Fall of Stasis – The Chronophagist Review

Extreme music and cheer have an uneasy relationship. Power metal is generally expected to be upbeat and not take itself too seriously, but when the growls and screams enter the building, such attitudes are wont to leap out the window. Death and black metal are serious business, dammit! Except when they’re not, and examples abound of bands that embrace both the dark and the light. At first glance, Fall of Stasis seem to be the serious sort. A faux Old English logo, a grim apocalyptic cover, and a title that literally means ‘the time eater.’ But is it all as dark as it seems?

Not at all! Fall of Stasis play melodic blackened death that reminds me at different turns of Aether Realm and Aephanemer. The atmospheric intro teases a circus waltz, and such festive cabaretesque inflections serve as a guide throughout the album, sometimes as more of an undercurrent (opener proper “Fall of Stasis”), sometimes more overt (“Twilight Carnival,” the most on-the-clown’s-nose title in the setlist). In the former case, the cheer is more in the highly melodic lead guitars, racing through wide varieties of hooks and solos at breakneck speed. The latter case sees the keys stepping further forward, adding extra layers of atmosphere to an environment that is rather crowded as-is.

Because one thing The Chronophagist doesn’t have much of is an attention span. The band rarely seems content to linger on any one style too long, down through every layer of the songs. The primary vocal style is a harsh blackened scream, but they tune down into growls multiple times per track, and clean ‘band of warriors’ style vocals are applied liberally. While these frequent shifts occur in the upper layer, the lead and rhythm guitars often exchange duties with the keyboards, which themselves oscillate between carnival and medieval fair, and variations on a hook or a riff start popping up the moment its base is established. On top of that, the pacing is a rollercoaster in and of itself, regularly interrupting another high-speed assault for a quick eye of the storm.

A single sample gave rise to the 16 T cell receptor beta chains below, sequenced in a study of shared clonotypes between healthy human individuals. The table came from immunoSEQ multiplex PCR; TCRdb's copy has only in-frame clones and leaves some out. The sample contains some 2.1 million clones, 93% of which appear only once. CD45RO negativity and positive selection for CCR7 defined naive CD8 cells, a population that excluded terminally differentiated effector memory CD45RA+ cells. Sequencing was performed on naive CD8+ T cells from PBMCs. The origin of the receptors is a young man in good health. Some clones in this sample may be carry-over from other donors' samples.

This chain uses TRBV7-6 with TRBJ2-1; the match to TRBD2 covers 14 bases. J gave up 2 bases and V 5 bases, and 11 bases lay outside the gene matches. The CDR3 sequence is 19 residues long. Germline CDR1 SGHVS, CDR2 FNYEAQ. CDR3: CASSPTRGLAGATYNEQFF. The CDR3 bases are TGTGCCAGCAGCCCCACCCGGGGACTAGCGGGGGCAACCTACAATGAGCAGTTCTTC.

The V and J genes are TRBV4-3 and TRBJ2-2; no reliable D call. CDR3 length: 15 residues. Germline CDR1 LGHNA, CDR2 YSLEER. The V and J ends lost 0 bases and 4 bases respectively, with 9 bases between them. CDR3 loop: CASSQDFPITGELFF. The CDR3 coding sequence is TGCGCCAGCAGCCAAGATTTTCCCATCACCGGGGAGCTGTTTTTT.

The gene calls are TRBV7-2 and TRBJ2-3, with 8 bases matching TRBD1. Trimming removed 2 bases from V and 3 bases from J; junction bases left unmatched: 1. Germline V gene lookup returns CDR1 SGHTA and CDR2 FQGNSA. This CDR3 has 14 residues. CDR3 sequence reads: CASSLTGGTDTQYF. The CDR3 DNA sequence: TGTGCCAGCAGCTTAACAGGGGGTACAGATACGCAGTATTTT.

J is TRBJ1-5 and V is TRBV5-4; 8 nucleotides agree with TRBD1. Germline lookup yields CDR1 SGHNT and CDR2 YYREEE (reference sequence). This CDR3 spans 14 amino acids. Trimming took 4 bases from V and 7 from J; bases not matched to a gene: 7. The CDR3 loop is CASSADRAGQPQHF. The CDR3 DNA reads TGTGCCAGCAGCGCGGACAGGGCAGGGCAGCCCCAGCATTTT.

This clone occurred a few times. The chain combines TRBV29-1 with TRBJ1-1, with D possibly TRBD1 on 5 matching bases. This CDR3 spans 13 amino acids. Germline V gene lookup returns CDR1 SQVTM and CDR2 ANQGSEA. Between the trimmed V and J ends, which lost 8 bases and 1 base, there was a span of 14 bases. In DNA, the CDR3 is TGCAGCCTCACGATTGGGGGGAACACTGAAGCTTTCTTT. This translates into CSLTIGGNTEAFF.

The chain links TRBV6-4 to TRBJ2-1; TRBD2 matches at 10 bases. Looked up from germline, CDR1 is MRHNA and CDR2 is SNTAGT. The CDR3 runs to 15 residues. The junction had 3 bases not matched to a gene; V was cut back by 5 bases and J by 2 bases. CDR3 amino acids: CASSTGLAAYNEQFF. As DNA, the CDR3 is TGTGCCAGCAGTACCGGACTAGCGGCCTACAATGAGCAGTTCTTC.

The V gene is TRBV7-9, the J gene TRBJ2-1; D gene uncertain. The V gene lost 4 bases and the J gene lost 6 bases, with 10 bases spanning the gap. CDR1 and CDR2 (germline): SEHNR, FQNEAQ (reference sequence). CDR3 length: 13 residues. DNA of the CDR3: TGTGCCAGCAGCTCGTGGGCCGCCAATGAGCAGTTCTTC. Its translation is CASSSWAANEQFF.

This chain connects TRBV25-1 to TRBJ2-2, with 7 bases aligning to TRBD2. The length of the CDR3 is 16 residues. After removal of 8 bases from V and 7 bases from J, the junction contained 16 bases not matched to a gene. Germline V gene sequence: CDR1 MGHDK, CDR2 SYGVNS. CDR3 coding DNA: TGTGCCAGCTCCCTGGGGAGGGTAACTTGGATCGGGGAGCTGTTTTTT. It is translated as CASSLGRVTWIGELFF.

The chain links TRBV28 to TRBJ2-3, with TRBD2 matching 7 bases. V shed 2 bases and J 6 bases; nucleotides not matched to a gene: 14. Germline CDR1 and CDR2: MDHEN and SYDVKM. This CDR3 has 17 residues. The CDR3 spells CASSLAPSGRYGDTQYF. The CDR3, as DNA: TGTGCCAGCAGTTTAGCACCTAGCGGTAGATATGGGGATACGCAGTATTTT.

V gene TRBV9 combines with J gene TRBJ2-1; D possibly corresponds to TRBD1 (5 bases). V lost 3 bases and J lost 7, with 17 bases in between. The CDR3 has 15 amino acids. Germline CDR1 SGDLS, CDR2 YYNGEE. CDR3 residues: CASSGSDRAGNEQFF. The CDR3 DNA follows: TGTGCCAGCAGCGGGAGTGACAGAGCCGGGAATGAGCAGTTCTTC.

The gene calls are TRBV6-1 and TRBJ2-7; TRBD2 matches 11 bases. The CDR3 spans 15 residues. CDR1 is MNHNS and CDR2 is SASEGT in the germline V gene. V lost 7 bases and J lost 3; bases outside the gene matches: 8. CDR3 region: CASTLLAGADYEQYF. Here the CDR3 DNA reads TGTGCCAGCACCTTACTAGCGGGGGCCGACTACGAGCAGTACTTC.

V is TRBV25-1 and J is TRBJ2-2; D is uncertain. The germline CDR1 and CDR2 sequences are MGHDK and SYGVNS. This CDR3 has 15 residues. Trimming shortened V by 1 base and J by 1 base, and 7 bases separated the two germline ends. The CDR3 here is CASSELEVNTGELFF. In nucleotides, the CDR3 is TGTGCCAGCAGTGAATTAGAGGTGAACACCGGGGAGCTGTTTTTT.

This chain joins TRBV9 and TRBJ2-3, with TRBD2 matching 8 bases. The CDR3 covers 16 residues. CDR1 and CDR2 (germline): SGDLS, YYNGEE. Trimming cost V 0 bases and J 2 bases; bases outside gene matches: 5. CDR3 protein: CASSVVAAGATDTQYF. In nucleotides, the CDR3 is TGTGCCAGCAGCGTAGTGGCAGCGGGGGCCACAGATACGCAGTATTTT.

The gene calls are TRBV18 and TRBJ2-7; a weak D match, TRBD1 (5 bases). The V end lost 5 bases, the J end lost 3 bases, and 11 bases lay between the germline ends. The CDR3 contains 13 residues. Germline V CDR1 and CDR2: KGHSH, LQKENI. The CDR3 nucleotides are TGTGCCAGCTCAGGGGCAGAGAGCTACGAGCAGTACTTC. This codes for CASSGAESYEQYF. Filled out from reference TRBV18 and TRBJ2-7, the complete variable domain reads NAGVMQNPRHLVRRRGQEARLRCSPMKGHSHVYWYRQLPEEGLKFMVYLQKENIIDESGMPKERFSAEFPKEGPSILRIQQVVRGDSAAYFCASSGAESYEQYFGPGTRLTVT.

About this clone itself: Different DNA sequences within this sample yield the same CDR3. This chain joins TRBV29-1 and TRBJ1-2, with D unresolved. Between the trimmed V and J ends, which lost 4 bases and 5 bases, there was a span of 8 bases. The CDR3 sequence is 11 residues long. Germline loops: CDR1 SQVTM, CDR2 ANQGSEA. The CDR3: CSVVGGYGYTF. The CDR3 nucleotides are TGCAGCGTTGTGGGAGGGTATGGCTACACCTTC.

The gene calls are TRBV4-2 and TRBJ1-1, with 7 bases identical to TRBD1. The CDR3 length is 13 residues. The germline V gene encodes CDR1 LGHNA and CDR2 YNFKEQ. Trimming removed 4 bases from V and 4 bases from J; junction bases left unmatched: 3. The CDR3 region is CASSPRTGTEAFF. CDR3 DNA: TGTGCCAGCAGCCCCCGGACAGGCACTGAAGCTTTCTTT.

If all this sounds exhausting, well, you’re not wrong. If you like your metal structured and methodical, Fall of Stasis will sound like a hodgepodge. But it does manage to work as an album in spite of its insanity. The songwriting shifts wildly and constantly, but there’s just enough structure to hold on by way of choruses, most of which are catchy enough to serve as linchpins that pull the tracks together (“Swarm of Casualties” is an especially strong example). As the performances are universally strong, especially the guitars, the pacing and style veering left and right is always executed with tight expertise. The album is certainly never boring; this is a band that seems to have too many ideas rather than too few, and considering the quality of the hooks, they are generally good ideas. But it does make for an album that’s not always too memorable. Some of the stronger material remains recognizable, but the music often moves on too quickly to really stick in the brain. Coupled with a production that has insufficient breathing room, it does make me glaze over by the end of the album.

For all its flaws, though, The Chronophagist is a solid and entertaining debut. It’s unfocused and hurried, but both are caused by over-enthusiasm rather than ineptitude, and that spirit can be felt throughout the album. It is, in a word, plain good fun, and if you don’t remember all of it afterwards, it feels more like an excuse to spin it again than a fundamental flaw. The upbeat guitars, the great hooks and the relentless energy are infectious to the point where it’s easy to forgive the kitchen-sink mentality, and I have the feeling that this album as a starting point is going to age very well. Fall of Stasis has a bright future ahead.

Rating: 3.0/5.0
DR: 5 | Format Reviewed: 320 kbps mp3
Label: Self-released
Websites: fallofstasis.bandcamp.com | facebook.com/fallofstasis
Releases Worldwide: February 25th, 2022

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